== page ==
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Full City

Emergency response

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Keep the following information at hand when you contact us in case of an emergency:
Initial info:
What? Where? When?

Type and cause of accident:
Fire – collision - grounding

Known damage:
What is the known damage? Where is it located?

Contact details:
Which contact details can we use at all times?

On Thursday evening 30 July 2009 bulk carrier ‘Full City', 26,758 DWT (in ballast and at anchor off the port of Langesund, Norway, awaiting her berth) was trapped in a sudden storm, causing her anchor to drag, and came to rest on the rocks.

The engine room flooded and the double bottom fuel oil tanks breached which resulted in a major spill. Subsequently, the Norwegian Coastal Administration (NCA) mobilised all available crafts, oil barriers/ booms and anti-pollution equipment in order to battle the pollution.

SMIT Salvage contracted by owners
In the early morning of Friday 31 July, SMIT Salvage was contracted by the owners under a Lloyd's Open Form 2000 Scopic contract. SMIT's Norwegian partner tug and salvage company Buksér og Berging (B&B) was taken on as subcontractor. SMIT and B&B have a longstanding relationship and worked together on several projects such as the ‘Rockness' and most recently in December 2008 the ‘Crete Cement'.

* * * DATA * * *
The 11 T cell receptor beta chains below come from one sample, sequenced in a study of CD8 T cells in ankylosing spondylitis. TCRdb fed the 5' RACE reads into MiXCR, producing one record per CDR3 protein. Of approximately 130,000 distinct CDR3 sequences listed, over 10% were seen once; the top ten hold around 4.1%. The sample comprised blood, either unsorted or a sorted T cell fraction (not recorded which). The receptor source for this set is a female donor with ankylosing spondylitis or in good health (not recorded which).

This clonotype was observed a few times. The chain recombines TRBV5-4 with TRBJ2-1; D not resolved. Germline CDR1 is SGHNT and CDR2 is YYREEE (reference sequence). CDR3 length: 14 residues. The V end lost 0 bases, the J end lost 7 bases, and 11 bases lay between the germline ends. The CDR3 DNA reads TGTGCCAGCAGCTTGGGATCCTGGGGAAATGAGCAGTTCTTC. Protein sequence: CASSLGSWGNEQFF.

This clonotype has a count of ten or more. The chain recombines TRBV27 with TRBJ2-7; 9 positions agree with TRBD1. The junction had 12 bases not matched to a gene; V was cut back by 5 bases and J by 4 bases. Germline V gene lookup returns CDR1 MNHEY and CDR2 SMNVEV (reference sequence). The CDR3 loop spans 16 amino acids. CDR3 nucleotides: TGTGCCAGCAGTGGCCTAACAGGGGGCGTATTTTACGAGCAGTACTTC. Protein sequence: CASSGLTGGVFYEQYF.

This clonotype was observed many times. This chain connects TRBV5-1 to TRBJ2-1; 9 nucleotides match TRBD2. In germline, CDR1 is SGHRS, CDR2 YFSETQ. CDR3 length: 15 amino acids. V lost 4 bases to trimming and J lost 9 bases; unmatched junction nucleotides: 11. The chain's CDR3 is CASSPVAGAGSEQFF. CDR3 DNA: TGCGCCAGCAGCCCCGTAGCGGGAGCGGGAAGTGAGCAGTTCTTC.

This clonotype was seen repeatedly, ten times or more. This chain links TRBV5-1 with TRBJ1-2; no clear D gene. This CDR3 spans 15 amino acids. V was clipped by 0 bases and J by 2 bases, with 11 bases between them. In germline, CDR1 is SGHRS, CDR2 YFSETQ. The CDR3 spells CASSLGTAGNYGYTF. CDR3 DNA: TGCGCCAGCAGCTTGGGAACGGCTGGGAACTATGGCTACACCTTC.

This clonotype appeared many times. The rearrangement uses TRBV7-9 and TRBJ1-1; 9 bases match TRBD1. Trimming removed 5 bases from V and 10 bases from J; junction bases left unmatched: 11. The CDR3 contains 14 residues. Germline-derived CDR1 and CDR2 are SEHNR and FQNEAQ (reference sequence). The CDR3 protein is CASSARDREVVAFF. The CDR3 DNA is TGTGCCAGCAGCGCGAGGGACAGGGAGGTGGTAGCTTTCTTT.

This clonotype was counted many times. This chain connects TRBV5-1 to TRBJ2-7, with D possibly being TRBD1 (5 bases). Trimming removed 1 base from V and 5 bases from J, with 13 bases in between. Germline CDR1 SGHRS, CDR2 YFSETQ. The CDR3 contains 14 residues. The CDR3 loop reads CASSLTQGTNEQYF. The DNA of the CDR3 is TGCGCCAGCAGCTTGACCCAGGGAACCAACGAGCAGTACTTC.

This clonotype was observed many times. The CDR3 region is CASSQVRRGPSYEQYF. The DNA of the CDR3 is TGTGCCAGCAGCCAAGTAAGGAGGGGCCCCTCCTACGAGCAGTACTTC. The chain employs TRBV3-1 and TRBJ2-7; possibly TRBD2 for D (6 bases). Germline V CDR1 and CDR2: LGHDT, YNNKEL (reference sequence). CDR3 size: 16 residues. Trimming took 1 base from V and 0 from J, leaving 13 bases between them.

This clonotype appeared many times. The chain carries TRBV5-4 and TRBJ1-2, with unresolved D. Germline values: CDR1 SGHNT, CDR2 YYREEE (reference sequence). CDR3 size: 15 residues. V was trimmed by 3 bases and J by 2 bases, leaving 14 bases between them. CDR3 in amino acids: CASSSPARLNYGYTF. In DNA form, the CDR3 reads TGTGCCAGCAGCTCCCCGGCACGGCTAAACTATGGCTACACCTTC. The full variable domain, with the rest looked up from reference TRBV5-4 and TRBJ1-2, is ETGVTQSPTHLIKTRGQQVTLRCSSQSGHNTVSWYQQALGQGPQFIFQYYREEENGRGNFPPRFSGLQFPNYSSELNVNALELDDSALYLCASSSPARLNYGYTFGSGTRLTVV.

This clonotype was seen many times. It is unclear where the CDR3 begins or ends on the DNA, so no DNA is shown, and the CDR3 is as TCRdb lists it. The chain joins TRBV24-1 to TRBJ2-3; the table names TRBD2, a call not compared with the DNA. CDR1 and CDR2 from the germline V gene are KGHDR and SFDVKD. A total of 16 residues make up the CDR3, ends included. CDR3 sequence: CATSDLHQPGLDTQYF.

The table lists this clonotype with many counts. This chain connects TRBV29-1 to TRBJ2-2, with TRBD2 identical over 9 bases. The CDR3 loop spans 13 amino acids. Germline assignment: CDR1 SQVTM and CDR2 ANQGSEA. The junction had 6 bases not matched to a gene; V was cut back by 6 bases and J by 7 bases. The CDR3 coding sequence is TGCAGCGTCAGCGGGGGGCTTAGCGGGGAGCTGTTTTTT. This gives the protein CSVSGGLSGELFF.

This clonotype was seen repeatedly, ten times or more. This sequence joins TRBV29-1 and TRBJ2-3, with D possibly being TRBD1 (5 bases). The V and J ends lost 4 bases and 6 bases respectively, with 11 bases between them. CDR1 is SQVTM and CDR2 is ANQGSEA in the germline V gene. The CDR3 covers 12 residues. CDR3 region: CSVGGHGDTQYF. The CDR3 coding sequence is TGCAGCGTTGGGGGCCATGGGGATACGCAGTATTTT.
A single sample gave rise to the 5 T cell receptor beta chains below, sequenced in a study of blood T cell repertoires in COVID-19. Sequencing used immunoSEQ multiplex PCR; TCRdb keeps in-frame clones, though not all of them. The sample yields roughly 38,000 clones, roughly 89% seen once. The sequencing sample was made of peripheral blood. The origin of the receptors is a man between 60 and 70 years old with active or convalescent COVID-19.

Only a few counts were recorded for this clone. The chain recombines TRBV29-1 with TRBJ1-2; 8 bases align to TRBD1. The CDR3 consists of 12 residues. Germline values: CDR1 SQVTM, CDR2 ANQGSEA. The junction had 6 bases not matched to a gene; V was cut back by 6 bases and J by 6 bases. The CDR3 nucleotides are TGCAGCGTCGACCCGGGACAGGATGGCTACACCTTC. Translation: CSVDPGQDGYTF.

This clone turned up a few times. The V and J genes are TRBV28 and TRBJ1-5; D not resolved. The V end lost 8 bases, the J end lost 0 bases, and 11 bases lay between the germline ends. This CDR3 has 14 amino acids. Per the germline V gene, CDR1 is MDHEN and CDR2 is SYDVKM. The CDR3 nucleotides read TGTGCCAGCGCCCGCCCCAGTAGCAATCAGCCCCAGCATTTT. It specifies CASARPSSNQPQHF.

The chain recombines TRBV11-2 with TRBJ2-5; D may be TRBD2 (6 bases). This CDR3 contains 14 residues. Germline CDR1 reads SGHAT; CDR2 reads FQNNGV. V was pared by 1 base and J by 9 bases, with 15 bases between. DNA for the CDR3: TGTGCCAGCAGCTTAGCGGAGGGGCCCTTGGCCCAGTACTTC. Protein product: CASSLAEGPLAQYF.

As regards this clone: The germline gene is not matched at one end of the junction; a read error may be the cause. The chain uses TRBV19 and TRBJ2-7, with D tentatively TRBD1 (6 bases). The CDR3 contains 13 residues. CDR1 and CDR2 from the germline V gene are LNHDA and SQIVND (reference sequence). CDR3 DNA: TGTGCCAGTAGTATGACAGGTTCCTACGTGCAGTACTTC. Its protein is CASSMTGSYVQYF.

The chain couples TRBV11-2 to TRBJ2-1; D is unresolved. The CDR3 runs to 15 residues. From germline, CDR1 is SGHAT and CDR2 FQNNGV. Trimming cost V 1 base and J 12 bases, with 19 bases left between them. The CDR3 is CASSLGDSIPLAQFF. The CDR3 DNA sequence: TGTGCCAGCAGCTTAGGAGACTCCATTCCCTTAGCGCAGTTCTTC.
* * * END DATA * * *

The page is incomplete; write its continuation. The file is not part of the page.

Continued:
A salvage team from Rotterdam was immediately mobilised by charter plane, arriving on-site on Friday afternoon. The most essential salvage, pumping and fuel oil recovery equipment was airlifted as well. In the meantime, SMIT and B&B mobilised the DSV ‘BIG', tugs and a tank barge, while the NCA kept on site Coastguard vessel ‘Nornen' and tug ‘Balder'. Salvage operationThe salvage team recovered all remaining heavy fuel oils and other pollutants out of the holds and tanks by means of skimming and pumping. The recovered pollutants were transported to shore and disposed of. Following this, the damaged holds could be repaired. The vessel was then de-ballasted in preparation for a refloating attempt. With the assistance of three B&B tugs, the vessel was successfully refloated in the morning of Monday 17 August. Accordingly, SMIT Salvage towed the ‘Full City' to a more sheltered, deep-water NATO jetty at a distance of approximately nine miles from the grounding site. Upon arrival, in the late afternoon, the salvage team performed a final diving survey after which the vessel was redelivered to the owners.

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